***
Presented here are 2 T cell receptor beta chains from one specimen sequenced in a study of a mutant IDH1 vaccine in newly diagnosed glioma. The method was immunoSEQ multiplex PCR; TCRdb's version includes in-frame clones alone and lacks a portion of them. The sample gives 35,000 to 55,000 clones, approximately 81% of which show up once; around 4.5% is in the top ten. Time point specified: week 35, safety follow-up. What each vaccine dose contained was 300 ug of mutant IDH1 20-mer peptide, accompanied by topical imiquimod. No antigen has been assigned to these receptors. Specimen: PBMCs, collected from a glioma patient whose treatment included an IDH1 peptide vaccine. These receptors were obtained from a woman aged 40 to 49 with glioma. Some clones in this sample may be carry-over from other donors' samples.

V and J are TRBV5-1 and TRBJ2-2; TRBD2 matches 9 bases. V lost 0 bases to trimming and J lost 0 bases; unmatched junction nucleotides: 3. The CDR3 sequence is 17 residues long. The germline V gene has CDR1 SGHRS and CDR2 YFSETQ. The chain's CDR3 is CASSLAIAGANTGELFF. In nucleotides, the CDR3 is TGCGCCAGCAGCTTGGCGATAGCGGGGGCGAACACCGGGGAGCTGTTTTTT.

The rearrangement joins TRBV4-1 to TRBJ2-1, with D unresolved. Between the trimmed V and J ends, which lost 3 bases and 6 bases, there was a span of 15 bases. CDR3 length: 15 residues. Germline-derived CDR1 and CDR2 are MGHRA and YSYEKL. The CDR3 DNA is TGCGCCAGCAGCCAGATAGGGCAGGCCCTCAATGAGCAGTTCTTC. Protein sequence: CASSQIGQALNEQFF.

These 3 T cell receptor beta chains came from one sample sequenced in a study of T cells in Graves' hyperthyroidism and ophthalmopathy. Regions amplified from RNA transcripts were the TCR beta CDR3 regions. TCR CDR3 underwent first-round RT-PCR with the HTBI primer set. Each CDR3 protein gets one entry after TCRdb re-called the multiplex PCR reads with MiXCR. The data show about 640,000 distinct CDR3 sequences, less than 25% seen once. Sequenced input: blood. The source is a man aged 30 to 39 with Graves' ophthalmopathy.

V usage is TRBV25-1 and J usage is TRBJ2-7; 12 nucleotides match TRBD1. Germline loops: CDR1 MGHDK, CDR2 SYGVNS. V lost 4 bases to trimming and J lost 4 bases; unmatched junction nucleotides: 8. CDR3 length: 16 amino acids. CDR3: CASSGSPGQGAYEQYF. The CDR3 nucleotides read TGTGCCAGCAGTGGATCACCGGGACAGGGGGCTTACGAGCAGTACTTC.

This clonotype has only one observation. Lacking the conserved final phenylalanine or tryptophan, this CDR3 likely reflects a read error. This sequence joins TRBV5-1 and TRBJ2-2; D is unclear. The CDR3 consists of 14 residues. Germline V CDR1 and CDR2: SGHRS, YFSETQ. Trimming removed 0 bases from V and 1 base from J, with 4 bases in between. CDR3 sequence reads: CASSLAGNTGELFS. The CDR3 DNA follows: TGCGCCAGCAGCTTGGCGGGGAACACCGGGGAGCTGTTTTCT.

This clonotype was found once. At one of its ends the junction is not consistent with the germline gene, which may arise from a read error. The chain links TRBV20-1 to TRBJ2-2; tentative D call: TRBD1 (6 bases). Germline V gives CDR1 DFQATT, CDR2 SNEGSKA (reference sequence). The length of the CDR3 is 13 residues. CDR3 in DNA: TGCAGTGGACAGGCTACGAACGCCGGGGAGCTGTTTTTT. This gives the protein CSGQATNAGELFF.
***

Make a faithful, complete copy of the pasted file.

Presented here are 2 T cell receptor beta chains from one specimen sequenced in a study of a mutant IDH1 vaccine in newly diagnosed glioma. The method was immunoSEQ multiplex PCR; TCRdb's version includes in-frame clones alone and lacks a portion of them. The sample gives 35,000 to 55,000 clones, approximately 81% of which show up once; around 4.5% is in the top ten. Time point specified: week 35, safety follow-up. What each vaccine dose contained was 300 ug of mutant IDH1 20-mer peptide, accompanied by topical imiquimod. No antigen has been assigned to these receptors. Specimen: PBMCs, collected from a glioma patient whose treatment included an IDH1 peptide vaccine. These receptors were obtained from a woman aged 40 to 49 with glioma. Some clones in this sample may be carry-over from other donors' samples.

V and J are TRBV5-1 and TRBJ2-2; TRBD2 matches 9 bases. V lost 0 bases to trimming and J lost 0 bases; unmatched junction nucleotides: 3. The CDR3 sequence is 17 residues long. The germline V gene has CDR1 SGHRS and CDR2 YFSETQ. The chain's CDR3 is CASSLAIAGANTGELFF. In nucleotides, the CDR3 is TGCGCCAGCAGCTTGGCGATAGCGGGGGCGAACACCGGGGAGCTGTTTTTT.

The rearrangement joins TRBV4-1 to TRBJ2-1, with D unresolved. Between the trimmed V and J ends, which lost 3 bases and 6 bases, there was a span of 15 bases. CDR3 length: 15 residues. Germline-derived CDR1 and CDR2 are MGHRA and YSYEKL. The CDR3 DNA is TGCGCCAGCAGCCAGATAGGGCAGGCCCTCAATGAGCAGTTCTTC. Protein sequence: CASSQIGQALNEQFF.

These 3 T cell receptor beta chains came from one sample sequenced in a study of T cells in Graves' hyperthyroidism and ophthalmopathy. Regions amplified from RNA transcripts were the TCR beta CDR3 regions. TCR CDR3 underwent first-round RT-PCR with the HTBI primer set. Each CDR3 protein gets one entry after TCRdb re-called the multiplex PCR reads with MiXCR. The data show about 640,000 distinct CDR3 sequences, less than 25% seen once. Sequenced input: blood. The source is a man aged 30 to 39 with Graves' ophthalmopathy.

V usage is TRBV25-1 and J usage is TRBJ2-7; 12 nucleotides match TRBD1. Germline loops: CDR1 MGHDK, CDR2 SYGVNS. V lost 4 bases to trimming and J lost 4 bases; unmatched junction nucleotides: 8. CDR3 length: 16 amino acids. CDR3: CASSGSPGQGAYEQYF. The CDR3 nucleotides read TGTGCCAGCAGTGGATCACCGGGACAGGGGGCTTACGAGCAGTACTTC.

This clonotype has only one observation. Lacking the conserved final phenylalanine or tryptophan, this CDR3 likely reflects a read error. This sequence joins TRBV5-1 and TRBJ2-2; D is unclear. The CDR3 consists of 14 residues. Germline V CDR1 and CDR2: SGHRS, YFSETQ. Trimming removed 0 bases from V and 1 base from J, with 4 bases in between. CDR3 sequence reads: CASSLAGNTGELFS. The CDR3 DNA follows: TGCGCCAGCAGCTTGGCGGGGAACACCGGGGAGCTGTTTTCT.

This clonotype was found once. At one of its ends the junction is not consistent with the germline gene, which may arise from a read error. The chain links TRBV20-1 to TRBJ2-2; tentative D call: TRBD1 (6 bases). Germline V gives CDR1 DFQATT, CDR2 SNEGSKA (reference sequence). The length of the CDR3 is 13 residues. CDR3 in DNA: TGCAGTGGACAGGCTACGAACGCCGGGGAGCTGTTTTTT. This gives the protein CSGQATNAGELFF.